SNL creator has no problem making fun of Obama
BEVERLY HILLS, Calif. -- After tussling with conservative radio host Blanquita Cullum on CNN this morning over the issue of why some humorists think they can't make fun of Barack Obama, I decided to make sure today to ask the master:
So, Saturday Night Live creator and executive producer Lorne Michaels, why are other people finding it so hard to lampoon the Democratic candidate?
"He's still defining himself and he's primarily cast as heroic," Michaels said. "But sooner or later, everyone does something to irritate us. He becomes more and more familiar...you sort of find what the take is, and everyone agrees with it. In the summer of 2004, the May shows, Darryl (Hammond) did Al Gore twice on Weekend Update at dress (rehearsal), and neither time it worked, and he'd already been vice president for seven years. It took the fall, when everyone was paying attention, for people to get clear on where they were prepared to laugh."
"I think that Obama can't be mocked until somebody finds a way in," he added. "As a sketch thing, it only works if everyone laughs. The only way everyone laughs is if it seems right...You can't preach to people about this stuff. It only works if everybody goes 'Absolutely -- that's exactly what I was thinking.' We give voice to that. It doesn't mean we're partisan in any way, we just give voice to that."
Michaels faced TV critics here Sunday with the cast from SNL to talk about a wide range of stuff: NBC will make two more live SNLs than last season, 22 episodes total, and four new episodes straight out of the box; the network will also present SNL: Thursday Night Live, four half-hour episodes on Thursday in October centered on the election; Michaels will be helping Jimmy Fallon prepare his new 12:30 p.m. late night show, expected to take Conan O'Brien's slot in 2009; he also will be helping O'Brien move to Los Angeles and take over the Tonight Show next year; he'll be helping out with 30 Rock as a producer.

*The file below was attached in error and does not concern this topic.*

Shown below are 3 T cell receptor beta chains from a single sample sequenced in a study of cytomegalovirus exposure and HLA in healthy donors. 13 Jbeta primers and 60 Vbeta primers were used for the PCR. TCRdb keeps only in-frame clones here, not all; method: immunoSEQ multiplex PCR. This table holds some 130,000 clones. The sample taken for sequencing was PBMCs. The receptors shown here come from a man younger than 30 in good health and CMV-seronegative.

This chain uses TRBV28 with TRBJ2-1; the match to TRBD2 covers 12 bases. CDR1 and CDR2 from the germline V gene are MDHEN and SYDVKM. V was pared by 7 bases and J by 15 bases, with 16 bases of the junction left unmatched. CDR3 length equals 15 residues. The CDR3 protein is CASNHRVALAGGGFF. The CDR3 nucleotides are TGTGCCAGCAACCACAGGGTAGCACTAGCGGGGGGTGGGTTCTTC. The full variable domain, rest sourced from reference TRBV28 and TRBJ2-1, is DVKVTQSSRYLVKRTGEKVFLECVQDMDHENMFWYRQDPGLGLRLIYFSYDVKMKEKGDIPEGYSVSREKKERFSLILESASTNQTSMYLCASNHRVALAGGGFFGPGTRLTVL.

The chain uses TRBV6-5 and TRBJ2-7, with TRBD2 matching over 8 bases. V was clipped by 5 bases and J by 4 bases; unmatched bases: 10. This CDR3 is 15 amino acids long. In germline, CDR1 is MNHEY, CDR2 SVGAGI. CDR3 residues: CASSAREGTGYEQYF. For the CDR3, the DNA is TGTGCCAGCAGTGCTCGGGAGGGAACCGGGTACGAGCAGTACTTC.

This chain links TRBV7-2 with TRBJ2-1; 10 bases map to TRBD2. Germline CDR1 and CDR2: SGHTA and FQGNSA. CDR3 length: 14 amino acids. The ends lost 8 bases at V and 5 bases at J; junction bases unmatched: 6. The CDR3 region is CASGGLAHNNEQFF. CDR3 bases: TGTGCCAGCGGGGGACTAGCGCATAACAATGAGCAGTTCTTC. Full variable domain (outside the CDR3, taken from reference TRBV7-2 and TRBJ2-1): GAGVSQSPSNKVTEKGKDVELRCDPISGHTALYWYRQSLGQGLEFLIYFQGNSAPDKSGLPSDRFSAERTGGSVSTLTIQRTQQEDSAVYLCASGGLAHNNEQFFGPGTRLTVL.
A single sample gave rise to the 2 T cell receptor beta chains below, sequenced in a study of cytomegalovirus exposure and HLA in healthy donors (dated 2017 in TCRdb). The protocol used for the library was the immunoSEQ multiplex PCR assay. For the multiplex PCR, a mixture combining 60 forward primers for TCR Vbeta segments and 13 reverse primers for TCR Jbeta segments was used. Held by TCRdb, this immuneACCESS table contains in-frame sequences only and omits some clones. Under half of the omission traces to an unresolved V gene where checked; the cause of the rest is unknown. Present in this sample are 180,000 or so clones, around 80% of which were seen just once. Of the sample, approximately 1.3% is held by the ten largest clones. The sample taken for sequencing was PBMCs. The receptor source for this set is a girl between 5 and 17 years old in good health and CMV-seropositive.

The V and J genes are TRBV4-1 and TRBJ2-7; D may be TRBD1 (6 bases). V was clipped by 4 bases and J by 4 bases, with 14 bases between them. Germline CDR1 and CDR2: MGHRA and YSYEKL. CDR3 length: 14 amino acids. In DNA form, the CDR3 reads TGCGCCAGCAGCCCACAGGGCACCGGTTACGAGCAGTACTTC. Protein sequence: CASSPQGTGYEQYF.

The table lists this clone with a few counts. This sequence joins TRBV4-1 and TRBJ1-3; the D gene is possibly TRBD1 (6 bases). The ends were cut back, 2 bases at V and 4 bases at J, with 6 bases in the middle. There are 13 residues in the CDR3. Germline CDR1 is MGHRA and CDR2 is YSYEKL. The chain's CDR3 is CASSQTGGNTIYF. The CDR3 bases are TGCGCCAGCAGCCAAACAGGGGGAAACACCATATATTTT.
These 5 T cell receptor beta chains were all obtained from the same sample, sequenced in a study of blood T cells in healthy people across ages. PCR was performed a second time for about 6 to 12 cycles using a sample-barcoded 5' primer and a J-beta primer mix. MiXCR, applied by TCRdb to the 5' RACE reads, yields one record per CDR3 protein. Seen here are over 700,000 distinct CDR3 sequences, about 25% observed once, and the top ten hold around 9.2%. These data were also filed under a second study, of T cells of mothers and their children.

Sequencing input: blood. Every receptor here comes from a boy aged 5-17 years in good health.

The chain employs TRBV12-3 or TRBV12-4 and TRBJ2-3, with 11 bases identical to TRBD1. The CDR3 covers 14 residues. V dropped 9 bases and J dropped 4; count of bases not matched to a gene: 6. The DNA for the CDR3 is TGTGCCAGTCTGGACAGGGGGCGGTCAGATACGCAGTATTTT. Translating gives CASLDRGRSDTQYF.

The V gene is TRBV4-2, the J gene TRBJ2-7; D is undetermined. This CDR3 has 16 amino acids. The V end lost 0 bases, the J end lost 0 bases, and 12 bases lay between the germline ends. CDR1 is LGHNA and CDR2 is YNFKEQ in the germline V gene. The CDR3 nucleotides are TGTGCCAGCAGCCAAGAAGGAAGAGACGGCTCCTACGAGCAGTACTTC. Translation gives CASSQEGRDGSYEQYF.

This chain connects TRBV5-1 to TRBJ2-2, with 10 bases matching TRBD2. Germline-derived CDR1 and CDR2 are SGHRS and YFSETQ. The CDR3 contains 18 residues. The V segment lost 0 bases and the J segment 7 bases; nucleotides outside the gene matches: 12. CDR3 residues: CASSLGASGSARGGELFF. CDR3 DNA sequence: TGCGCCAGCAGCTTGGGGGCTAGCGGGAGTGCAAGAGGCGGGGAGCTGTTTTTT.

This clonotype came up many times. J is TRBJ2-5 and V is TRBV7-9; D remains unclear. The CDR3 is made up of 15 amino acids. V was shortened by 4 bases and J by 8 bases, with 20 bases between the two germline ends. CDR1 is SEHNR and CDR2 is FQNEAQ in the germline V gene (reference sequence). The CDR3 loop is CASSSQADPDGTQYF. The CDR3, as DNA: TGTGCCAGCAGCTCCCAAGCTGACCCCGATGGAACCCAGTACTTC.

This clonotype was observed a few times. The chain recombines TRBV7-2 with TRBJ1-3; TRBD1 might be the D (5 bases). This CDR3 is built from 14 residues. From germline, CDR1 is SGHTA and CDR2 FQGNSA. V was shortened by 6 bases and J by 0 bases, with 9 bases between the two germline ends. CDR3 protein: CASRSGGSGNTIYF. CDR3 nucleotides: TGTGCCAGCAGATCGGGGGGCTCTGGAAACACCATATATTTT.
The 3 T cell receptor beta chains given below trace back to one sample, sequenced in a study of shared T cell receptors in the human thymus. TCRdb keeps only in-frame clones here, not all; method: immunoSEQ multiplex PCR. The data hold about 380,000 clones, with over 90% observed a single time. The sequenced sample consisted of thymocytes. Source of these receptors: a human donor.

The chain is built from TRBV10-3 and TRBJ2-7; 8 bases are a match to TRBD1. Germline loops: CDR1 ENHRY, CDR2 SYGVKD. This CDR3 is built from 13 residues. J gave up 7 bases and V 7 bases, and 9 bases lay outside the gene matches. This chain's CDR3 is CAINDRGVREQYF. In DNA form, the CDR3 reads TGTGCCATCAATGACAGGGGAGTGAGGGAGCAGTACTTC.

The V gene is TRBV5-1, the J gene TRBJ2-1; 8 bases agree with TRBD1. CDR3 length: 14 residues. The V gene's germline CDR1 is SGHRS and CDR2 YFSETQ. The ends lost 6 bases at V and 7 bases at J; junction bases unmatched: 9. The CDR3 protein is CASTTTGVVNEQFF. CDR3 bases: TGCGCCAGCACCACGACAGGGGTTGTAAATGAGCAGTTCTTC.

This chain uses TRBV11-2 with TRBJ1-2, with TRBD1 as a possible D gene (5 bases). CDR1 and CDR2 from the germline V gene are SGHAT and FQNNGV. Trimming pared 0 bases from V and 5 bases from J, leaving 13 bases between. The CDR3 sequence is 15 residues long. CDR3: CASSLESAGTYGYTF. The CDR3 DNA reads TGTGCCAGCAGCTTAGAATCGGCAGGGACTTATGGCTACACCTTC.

And, oh yeah, he'll have to deal with SNL's utility player, Amy Poehler, having a baby later this year -- "hopefully, after the elections," Michaels quipped of Poehler, who plays Hillary Clinton -- and hiring two new cast members for the 33-year-old variety show.
"A lot of comedy people are like procrastinators who hate failure," said head writer and Weekend Update co-anchor Seth Meyers. "So, when they have to actually do a show, they all come together -- I'm not worried."
It's a interesting sight: After enduring inevitable talk last year that the show might again be on the decline, Michaels has spread his unique brand of SNL-forged humor across the showbiz landscape -- from 30 Rock star Tina Fey's successful movie Baby Mama, to Michael's dominance of NBC's late night plans. (he said Fallon, for example, will debut Webisodes online in the fall five or six months before his actual show debuts).
But one thing Michaels wouldn't dish much on: How he feels about the fact that NBC made a deal to center their late night lineup on his proteges O'Brien and Fallon, without finding a role for the guy currently winning the ratings war in late night, Jay Leno.
"I have so little to say on that," he said, smiling. "I only work there...One of the things that I learned from the first years of Conan, was how tough it is to find the show on the air. in 1975 with SNL, we were in a relatively obscure time period...we were able to stay experimental and keep finding it...Beginning (Fallon's) show online will give us a chance to find the show before it debuts."